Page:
new toy   Leave a comment

The cells have been mostly ok- I lost one dish to bacteria, and another contracted a case of mold, which I’m treating with fungizone.

In the meantime, while the cells are doing their thing, I’ve updated my fluorescence setup.

Fluorescence is used as an imaging technique in my lab- basically, I can ‘paint’ specific molecules a certain color, and then use the microscope optics to only image those molecules. As an example, DAPI (“dap-ee”) binds to the DNA in a cell and thus, by looking only at DAPI, I can clearly see the nucleus of cells. As other examples, I can paint acetylated alpha-tubulin (the protein that makes up the cilia ‘skeleton’), actin (the cytoskeleton), ZO-1 (the junctions between cells), SSTR3 (a molecule thought to hang out on cilia), etc. etc. I should post some images…. The point is, fluorescence imaging lets us image a specific molecule in the cell.

The technique is very standard, and so is widely used in biomedical research. One of the easy pieces of information that is discovered by this technique is where proteins are located in a cell- many proteins can move from the membrane to the nucleus, and this is evidence that the cell is “doing something”. It’s possible to watch proteins being made-and once made, get moved around to their final destination- Jennifer Lippincott-Schwartz has taken some amazing videos.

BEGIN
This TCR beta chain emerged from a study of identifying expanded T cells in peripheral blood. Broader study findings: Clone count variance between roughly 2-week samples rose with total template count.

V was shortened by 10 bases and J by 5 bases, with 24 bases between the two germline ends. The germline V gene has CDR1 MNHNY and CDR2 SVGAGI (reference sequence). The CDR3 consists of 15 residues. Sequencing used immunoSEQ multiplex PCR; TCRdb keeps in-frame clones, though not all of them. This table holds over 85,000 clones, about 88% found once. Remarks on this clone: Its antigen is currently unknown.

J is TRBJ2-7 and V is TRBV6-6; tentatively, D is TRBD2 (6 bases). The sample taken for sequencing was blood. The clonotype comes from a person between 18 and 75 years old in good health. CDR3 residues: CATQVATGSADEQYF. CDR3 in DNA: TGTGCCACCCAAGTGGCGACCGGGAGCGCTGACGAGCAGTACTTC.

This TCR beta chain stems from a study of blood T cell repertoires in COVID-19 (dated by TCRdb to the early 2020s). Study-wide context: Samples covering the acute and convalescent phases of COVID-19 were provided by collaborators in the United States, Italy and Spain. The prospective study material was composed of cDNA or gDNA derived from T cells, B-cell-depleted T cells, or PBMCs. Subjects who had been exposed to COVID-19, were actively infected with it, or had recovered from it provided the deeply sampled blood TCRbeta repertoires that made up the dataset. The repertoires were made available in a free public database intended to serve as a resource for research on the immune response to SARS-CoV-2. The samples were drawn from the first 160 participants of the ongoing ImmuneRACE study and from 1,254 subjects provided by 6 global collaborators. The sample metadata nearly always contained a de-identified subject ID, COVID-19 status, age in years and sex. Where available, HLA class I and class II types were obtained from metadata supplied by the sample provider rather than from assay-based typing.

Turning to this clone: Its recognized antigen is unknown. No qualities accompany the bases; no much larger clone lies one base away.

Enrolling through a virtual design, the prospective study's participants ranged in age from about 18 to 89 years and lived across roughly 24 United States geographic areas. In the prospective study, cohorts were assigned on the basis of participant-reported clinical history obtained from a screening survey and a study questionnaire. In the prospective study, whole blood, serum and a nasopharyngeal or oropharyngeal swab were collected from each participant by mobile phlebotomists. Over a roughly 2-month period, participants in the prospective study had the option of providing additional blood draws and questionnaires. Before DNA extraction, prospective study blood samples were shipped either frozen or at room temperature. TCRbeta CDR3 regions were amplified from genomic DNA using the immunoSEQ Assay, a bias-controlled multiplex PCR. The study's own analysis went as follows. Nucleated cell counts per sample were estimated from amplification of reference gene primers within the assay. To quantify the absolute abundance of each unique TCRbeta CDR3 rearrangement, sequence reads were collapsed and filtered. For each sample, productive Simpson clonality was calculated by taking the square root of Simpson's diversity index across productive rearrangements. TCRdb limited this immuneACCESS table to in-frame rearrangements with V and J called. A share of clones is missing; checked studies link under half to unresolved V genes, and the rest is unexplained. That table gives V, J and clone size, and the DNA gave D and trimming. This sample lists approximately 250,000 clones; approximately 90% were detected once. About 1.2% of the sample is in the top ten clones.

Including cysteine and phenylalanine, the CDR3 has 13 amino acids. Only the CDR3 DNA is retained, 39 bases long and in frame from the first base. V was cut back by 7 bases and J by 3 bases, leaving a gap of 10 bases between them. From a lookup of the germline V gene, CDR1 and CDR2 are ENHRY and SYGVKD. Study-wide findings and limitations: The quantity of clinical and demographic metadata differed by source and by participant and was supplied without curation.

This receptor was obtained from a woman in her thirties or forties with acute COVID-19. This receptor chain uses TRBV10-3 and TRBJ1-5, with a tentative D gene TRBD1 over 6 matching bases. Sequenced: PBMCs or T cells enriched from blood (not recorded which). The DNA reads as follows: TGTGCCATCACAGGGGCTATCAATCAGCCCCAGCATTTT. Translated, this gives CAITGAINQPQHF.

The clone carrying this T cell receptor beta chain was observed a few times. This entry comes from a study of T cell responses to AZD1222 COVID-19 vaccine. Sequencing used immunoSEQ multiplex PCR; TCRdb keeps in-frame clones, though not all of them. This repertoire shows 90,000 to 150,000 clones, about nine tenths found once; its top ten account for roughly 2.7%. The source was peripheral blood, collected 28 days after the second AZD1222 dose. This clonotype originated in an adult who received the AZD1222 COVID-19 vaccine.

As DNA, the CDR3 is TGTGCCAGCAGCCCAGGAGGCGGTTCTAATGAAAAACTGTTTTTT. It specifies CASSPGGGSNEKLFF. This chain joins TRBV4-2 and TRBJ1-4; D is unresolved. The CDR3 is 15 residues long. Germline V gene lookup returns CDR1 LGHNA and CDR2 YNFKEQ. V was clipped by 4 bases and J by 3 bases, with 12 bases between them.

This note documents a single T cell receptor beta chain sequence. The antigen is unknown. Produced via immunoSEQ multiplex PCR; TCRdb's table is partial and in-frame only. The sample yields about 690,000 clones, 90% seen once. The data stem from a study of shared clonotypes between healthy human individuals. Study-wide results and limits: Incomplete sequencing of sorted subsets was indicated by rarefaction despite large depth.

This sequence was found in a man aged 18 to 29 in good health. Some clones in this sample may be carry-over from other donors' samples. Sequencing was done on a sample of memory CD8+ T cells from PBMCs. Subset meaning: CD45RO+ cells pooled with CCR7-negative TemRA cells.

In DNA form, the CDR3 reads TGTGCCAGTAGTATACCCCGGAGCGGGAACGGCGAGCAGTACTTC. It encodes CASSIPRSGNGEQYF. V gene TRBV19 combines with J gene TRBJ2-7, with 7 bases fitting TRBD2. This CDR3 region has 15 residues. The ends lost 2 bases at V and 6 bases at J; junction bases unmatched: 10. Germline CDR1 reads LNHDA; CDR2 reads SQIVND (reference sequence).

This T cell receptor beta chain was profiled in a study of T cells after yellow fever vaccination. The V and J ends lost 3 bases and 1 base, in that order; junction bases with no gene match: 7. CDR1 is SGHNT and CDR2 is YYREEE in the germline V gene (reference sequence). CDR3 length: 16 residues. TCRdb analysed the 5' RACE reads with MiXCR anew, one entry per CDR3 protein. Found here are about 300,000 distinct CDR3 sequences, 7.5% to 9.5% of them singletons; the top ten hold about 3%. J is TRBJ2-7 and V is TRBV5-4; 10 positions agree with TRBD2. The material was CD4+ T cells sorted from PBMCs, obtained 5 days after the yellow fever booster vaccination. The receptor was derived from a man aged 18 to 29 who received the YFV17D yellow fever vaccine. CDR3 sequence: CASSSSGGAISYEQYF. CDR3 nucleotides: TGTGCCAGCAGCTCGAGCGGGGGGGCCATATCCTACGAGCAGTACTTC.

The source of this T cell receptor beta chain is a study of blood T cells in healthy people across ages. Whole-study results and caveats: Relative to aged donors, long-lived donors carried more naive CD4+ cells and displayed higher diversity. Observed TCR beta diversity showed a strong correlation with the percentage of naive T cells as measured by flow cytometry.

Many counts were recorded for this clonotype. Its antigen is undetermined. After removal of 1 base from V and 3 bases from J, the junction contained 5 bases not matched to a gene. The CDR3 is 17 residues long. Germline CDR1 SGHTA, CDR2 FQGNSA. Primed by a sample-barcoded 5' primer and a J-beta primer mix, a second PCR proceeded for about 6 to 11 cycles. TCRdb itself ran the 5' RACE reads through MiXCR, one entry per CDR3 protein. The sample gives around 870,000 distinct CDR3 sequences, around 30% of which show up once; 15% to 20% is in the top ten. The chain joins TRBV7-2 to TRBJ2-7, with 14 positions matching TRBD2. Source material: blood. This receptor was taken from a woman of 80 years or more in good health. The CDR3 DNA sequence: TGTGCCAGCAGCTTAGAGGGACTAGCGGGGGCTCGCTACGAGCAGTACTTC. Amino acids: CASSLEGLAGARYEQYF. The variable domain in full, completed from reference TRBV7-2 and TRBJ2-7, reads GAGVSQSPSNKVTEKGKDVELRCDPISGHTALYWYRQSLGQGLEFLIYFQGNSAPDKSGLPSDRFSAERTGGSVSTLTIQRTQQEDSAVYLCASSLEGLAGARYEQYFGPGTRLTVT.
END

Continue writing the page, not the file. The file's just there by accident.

But, there are some limitations. For one, there’s a limited ‘color palate’. That is, if one color is too close to another color (say green-blue and blue-green), then there’s no way to distinguish the two colors in the images, meaning I can’t tell which molecule is which. It’s fairly easy to use three colors- red, green, blue- and not much more effort is needed to squeeze in a fourth- either deep blue or deep red- meaning that usually we can only track 3 or 4 molecules at a time. It would be nice to watch 10 or 20!

The companies that make the color filters (there aren’t that many) have been making the filters better and better over time, and I just got a new filter that allows me to image 5 different colors. That means I need only 1 filter to look at 5 distinct colors: deep blue, blue, green, red, and deep red, and I can look at them all *simultaneously*.

There’s another advantage to this filter (a quad Sedat filter), in that I removed 3 filters that were occupying space in the microscope. So, not only can I image more colors than I could before, but I have additional space (which I filled already- yellow, Fura-2, and a laser tweezer cube) that lets me perform additional functions.

I’ll have to post some images… I’ll sacrifice some cells tomorrow or Friday and stain them.

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Posted September 29, 2010 by resnicklab in Physics, Physiology, Science

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